Same man reportedly killed record-breaking elephant ‘in its prime’ in 2015
A trophy hunter has reportedly shot dead a rare large-tusked elephant in Zimbabwe, four years after killing the largest elephant hunted in Africa in three decades.
Photographs of the huge elephant show it on its side on the ground after it was killed in Gonarezhou National Park.
The hunt was apparently organized by JWK Safaris who posted the image to their Facebook page. In the photos two men can be seen with their faces blurred.
The post, which was subsequently deleted, appeared to name a “professional hunter” as the man who killed the elephant.
The post reads: “Morning Hunters. Here are two photos of a trophy elephant bull that was hunted yesterday in the Gonarezhou Safari areas of Zimbabwe.”
“These tusks have not been weighed yet.”
“This is an exceptional Gonarezhou trophy bull with long, thick and symmetrical tusks that are typical of the Gonarezhou and Kruger gene.”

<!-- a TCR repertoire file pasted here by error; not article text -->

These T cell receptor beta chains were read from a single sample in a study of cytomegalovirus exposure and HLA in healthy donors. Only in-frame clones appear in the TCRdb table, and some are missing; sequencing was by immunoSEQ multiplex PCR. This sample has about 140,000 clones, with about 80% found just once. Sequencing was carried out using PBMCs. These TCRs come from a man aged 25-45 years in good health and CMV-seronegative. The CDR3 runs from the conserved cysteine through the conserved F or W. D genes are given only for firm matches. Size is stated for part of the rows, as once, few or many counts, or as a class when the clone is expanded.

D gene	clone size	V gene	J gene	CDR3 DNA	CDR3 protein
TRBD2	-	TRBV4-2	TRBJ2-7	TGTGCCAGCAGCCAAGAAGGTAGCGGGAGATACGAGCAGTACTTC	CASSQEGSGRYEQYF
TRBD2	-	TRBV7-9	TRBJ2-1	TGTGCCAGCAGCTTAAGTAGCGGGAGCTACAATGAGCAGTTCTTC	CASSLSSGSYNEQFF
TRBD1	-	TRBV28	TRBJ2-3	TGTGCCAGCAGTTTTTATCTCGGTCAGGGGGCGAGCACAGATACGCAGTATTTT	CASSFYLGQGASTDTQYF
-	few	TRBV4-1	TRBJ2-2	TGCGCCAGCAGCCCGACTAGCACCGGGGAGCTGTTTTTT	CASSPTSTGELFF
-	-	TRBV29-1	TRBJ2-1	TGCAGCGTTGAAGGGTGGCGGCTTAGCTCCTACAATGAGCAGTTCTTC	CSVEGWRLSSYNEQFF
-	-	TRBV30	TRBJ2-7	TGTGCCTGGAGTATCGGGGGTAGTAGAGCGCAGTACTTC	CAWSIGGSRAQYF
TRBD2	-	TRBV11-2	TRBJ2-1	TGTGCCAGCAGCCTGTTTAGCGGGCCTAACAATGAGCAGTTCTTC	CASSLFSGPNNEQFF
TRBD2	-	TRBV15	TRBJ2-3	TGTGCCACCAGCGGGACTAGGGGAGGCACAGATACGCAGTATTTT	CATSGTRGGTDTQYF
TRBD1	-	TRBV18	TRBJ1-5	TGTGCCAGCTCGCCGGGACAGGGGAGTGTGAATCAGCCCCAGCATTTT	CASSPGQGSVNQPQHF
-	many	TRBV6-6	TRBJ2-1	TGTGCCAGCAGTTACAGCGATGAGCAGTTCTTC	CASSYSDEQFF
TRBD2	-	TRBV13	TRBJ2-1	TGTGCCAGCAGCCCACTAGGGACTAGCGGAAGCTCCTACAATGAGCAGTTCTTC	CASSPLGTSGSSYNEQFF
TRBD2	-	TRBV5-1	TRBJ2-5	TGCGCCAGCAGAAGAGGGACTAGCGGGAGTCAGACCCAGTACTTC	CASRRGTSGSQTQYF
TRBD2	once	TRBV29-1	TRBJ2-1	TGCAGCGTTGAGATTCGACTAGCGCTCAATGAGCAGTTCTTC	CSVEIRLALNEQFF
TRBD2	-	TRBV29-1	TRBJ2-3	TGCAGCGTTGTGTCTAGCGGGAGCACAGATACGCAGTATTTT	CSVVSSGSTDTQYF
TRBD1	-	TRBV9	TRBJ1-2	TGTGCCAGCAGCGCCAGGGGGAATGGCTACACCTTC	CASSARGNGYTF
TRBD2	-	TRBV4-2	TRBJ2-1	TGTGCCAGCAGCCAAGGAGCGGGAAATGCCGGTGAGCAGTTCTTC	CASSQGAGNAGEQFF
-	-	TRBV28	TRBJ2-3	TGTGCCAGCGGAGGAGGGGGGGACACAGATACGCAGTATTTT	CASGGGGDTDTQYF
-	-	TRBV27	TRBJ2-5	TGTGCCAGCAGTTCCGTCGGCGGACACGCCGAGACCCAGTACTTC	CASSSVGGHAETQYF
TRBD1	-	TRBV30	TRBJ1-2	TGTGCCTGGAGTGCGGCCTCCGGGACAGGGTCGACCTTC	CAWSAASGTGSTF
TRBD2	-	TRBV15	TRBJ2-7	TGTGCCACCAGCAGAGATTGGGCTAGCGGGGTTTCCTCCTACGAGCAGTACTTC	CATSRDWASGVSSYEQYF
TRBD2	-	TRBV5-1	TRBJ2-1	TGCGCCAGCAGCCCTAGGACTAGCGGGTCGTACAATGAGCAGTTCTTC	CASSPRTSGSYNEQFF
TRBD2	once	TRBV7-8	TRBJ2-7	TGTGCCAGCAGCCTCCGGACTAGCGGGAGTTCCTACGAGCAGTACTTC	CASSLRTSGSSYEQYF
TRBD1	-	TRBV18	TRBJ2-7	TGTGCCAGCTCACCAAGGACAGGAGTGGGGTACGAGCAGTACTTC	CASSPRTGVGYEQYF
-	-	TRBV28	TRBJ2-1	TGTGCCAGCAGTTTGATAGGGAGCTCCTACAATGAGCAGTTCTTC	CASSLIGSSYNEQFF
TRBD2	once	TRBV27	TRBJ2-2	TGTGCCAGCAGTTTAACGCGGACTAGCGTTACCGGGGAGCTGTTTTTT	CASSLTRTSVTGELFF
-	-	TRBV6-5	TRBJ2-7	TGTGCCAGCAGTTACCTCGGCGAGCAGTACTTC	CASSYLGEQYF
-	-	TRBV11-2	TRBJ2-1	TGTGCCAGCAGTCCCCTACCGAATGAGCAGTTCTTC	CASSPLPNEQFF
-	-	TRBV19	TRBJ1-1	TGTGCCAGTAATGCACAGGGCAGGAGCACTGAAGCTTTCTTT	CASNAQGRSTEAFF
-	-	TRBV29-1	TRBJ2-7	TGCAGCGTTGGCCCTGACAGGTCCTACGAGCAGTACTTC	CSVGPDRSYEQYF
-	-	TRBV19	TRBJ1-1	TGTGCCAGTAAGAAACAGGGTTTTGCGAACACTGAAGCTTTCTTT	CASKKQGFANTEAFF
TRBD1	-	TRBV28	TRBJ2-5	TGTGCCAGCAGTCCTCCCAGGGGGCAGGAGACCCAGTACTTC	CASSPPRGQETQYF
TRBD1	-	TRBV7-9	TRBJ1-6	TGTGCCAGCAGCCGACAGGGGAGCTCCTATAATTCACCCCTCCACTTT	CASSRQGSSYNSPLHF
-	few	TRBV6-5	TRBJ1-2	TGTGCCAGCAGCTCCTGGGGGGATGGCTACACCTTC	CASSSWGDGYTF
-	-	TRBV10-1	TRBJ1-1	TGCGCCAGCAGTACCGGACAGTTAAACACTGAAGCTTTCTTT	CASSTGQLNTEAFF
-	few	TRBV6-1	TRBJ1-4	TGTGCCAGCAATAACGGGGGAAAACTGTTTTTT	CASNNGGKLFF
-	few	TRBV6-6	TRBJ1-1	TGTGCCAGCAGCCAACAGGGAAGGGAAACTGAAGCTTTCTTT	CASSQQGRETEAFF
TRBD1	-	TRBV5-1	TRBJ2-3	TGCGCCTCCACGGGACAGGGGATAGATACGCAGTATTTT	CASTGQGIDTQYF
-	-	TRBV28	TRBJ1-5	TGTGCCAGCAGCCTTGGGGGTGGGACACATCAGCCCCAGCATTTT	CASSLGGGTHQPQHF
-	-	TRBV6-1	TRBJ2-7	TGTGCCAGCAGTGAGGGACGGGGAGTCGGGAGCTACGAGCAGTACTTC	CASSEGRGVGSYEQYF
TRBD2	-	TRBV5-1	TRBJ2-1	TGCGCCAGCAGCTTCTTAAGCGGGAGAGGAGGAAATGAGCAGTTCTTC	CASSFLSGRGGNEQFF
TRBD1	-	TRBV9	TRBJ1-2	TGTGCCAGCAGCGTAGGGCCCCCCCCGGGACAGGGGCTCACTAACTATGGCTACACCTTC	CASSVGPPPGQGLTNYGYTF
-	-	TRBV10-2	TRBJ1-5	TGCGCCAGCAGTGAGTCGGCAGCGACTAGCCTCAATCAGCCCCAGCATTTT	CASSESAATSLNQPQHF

According to AfricaGeographic.com the hunter is the same person who shot dead a bull elephant in 2015 estimated to be the largest killed since 1986.
At the time, the hunters reportedly claimed the hunt was ethical as the elephant was past his breeding years. However, elephant experts later said the bull was 35-40 years old and was of prime breeding age.
There is concern regarding the loss of the genes that such a large tusker carries.
Elephants are now believed to be growing smaller tusks because poaching and hunting has removed so many big-tusked elephants from the gene pool, the National Geographic said in 2015.
The elephants apparently targeted by JWK Safaris roam between national parks and the adjacent hunting areas, the organisation says on their website: “All of the Zimbabwean hunting concessions that JWK Safaris have on offer are open to the adjoined National Parks that serve as feeder parks to the hunting areas.”
The website adds: “These are serious hunter hunts in big game country. We book on average 60 big game hunters a year in Zimbabwe and have done so for some years now.”
JWK Safaris have been contacted for comment.